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The year is 1970. The world-famous Italian director, Luchino Visconti is visiting Stockholm due to his new film Death in Venice, based on Thomas Mann’s 1912 novel of the same name. He is looking for a young boy to play the role of Tadzio, a young polish noble. At this point, Visconti has traveled around the whole world and filmed hundreds of boys and finally, after a number of screen tests, fifteen year old Stockholmer Björn Andresen is given the part.

When the film premieres in London 1971, in the presens of Queen Elisabeth and princess Anne, Visconti declares the young Björn Andresen ”the most beautiful boy in the world”. A few months later whilst the film is competing in Cannes, Björn is discovered by a8 Japanese music agent and flown directly from the red carpet to Tokyo to become Japan’s first western icon with a career as a pop star, participating in tv-shows and commercials. But the nomination as ”the most beautiful boy in the world” became an epithet that has come to haunt him for the rest of his life. He became an icon all over the world, and just like his role figure Tadzio, the object for men who desire young boys.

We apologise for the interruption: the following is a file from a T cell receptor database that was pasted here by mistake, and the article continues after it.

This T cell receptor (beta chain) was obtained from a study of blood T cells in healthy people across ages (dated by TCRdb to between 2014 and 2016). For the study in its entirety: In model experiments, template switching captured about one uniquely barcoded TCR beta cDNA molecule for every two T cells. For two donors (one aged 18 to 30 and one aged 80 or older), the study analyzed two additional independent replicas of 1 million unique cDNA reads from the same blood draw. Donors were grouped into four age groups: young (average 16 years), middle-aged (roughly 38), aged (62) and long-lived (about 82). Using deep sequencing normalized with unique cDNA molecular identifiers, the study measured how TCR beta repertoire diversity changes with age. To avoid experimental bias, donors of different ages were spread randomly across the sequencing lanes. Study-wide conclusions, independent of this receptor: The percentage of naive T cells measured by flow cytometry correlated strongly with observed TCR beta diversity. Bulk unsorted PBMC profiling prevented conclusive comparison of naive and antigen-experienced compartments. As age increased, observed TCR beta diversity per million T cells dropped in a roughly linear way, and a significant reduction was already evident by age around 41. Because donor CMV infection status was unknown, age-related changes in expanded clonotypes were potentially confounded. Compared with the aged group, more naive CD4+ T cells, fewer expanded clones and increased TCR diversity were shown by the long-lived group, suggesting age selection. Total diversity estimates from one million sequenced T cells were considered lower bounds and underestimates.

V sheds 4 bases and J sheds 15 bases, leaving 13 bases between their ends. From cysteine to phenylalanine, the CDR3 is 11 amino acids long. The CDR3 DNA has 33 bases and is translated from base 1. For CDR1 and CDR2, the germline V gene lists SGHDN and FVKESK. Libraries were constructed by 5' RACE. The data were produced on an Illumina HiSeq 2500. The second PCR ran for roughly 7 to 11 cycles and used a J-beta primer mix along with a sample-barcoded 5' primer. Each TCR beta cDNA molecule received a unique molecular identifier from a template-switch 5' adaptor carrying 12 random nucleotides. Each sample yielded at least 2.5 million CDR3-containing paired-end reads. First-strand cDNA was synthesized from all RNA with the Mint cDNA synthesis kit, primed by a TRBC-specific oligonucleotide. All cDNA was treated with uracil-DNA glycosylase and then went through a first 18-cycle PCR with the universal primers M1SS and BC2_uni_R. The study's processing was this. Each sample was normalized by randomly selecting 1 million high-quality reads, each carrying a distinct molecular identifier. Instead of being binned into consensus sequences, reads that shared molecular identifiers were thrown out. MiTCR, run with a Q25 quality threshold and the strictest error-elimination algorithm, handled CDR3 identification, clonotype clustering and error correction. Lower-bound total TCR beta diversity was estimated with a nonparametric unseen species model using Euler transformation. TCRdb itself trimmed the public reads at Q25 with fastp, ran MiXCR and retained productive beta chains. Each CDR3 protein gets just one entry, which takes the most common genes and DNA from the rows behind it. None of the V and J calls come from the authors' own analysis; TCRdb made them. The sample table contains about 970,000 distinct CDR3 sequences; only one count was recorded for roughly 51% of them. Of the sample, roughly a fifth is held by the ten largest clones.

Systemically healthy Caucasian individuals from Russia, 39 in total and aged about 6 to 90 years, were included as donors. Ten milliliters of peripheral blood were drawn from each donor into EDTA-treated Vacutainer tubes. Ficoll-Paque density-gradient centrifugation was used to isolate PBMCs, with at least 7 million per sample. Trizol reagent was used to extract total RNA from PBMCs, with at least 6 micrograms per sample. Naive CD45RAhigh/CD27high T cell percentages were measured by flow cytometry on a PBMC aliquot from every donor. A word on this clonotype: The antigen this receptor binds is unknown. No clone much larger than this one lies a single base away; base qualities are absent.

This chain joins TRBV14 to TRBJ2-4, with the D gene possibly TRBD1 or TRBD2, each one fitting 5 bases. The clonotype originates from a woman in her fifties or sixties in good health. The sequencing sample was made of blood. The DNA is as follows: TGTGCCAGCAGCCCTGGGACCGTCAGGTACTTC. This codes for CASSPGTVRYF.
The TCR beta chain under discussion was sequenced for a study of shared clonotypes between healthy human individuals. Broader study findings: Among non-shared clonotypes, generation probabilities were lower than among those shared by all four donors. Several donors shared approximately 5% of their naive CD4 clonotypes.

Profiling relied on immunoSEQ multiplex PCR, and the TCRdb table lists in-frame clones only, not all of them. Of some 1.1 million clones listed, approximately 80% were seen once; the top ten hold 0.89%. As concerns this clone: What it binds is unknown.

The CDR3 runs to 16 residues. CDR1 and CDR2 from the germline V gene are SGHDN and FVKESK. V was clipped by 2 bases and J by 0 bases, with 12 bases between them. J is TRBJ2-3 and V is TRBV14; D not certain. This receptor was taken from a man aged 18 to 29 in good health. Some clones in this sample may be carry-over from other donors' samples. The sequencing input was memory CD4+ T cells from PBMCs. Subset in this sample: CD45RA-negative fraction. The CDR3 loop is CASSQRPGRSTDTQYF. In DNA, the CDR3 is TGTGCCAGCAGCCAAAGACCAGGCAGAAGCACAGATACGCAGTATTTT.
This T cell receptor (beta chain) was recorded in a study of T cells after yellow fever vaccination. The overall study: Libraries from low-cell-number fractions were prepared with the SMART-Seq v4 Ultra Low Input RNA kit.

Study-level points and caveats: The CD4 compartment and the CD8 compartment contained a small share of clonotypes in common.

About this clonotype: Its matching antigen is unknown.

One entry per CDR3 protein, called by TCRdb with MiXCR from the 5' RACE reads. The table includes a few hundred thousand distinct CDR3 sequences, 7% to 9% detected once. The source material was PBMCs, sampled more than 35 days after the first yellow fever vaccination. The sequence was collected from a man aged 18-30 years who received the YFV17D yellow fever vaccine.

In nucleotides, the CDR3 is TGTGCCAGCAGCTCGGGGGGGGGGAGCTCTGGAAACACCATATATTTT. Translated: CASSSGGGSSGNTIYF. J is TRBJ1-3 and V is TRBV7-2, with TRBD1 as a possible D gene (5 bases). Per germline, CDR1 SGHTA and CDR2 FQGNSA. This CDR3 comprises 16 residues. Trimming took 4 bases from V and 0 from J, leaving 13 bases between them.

Today, almost 50 years later, Björn is struggling with addiction and questions like why he never loved himself. He is also discovering the truth behind his mothers disappearance and finding the clues to who his father is.

The Most Beautiful Boy in the World is a deeply personal and cinematic film about a person reconciling his past and taking control of his life. But it is also a unique look behind the scenes of one of the world’s greatest film classics, Death in Venice, the structures of power and the cause of it, which recently has become known as #metoo.